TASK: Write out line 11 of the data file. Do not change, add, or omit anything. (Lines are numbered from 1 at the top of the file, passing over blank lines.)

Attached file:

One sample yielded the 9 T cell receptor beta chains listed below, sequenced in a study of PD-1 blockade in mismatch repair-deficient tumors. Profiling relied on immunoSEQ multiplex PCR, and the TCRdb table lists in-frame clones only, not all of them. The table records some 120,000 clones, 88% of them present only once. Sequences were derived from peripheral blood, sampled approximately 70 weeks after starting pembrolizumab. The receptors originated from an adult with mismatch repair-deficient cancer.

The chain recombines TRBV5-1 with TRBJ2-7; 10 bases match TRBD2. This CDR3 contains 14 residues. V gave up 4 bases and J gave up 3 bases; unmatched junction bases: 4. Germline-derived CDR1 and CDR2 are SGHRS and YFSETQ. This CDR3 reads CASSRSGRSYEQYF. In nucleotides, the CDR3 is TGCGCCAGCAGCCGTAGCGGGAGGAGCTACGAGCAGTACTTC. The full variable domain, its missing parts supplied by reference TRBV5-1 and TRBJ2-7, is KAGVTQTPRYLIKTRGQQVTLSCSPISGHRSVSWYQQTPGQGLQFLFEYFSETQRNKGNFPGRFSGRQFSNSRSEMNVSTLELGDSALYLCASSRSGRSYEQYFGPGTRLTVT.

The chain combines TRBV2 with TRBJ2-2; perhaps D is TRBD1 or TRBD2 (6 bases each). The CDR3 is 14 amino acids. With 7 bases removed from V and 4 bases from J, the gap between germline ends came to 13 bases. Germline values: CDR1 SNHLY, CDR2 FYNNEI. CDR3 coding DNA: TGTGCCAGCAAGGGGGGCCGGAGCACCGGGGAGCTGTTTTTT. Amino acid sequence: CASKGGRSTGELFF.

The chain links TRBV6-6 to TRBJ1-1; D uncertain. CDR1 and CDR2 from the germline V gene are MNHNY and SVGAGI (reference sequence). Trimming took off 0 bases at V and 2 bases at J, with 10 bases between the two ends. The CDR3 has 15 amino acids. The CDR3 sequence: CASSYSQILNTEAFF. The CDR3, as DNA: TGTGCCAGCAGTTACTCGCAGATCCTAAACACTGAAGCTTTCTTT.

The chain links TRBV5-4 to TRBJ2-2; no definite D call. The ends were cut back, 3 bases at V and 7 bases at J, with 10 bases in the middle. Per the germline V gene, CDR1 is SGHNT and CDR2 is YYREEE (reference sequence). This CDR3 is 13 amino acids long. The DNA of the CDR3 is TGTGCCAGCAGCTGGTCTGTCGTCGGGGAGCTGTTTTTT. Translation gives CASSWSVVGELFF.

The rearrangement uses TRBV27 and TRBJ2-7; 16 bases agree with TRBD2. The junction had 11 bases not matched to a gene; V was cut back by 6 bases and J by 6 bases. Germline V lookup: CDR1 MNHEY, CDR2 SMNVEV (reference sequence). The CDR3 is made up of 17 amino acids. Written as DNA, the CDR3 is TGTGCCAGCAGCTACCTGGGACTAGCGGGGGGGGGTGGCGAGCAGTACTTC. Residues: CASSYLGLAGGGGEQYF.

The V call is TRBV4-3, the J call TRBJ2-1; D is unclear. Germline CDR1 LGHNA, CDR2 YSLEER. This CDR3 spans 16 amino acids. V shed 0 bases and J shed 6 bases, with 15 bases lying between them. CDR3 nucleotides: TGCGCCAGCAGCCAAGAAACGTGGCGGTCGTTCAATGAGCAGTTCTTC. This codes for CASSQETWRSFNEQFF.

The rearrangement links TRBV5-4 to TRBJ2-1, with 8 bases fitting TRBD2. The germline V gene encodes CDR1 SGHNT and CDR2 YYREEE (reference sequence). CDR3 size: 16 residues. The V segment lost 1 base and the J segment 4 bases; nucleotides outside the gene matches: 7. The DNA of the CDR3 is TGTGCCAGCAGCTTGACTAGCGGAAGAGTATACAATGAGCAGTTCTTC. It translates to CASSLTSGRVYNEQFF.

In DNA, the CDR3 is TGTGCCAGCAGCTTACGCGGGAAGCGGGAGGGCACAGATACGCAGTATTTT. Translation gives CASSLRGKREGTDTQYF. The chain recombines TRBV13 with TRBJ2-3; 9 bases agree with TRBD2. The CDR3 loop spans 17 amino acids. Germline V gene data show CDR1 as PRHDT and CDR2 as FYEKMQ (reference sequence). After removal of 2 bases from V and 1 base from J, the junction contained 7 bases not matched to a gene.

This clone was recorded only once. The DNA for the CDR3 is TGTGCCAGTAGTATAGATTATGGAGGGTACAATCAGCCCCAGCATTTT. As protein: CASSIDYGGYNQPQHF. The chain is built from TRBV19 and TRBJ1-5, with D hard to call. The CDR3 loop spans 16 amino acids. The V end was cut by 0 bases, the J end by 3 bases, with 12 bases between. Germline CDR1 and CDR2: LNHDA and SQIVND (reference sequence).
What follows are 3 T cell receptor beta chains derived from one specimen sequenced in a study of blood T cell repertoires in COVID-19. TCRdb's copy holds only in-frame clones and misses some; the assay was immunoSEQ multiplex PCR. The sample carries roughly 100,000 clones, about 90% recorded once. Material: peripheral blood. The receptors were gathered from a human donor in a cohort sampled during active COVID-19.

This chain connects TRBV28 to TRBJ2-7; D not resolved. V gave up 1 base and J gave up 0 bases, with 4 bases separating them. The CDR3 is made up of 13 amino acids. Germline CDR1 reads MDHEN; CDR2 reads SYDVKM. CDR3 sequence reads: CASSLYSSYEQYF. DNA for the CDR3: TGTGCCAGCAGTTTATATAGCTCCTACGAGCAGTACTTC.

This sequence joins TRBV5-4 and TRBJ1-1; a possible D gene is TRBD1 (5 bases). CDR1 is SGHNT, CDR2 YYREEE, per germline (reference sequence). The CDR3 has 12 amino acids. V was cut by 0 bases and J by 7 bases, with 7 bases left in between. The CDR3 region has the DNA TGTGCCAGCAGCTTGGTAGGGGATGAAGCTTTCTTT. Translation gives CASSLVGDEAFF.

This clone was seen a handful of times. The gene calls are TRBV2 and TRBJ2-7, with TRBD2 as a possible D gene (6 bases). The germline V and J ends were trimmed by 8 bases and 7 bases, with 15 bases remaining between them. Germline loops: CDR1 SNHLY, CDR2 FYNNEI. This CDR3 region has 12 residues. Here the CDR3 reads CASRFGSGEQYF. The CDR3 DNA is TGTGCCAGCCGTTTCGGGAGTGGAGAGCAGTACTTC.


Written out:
What follows are 3 T cell receptor beta chains derived from one specimen sequenced in a study of blood T cell repertoires in COVID-19. TCRdb's copy holds only in-frame clones and misses some; the assay was immunoSEQ multiplex PCR. The sample carries roughly 100,000 clones, about 90% recorded once. Material: peripheral blood. The receptors were gathered from a human donor in a cohort sampled during active COVID-19.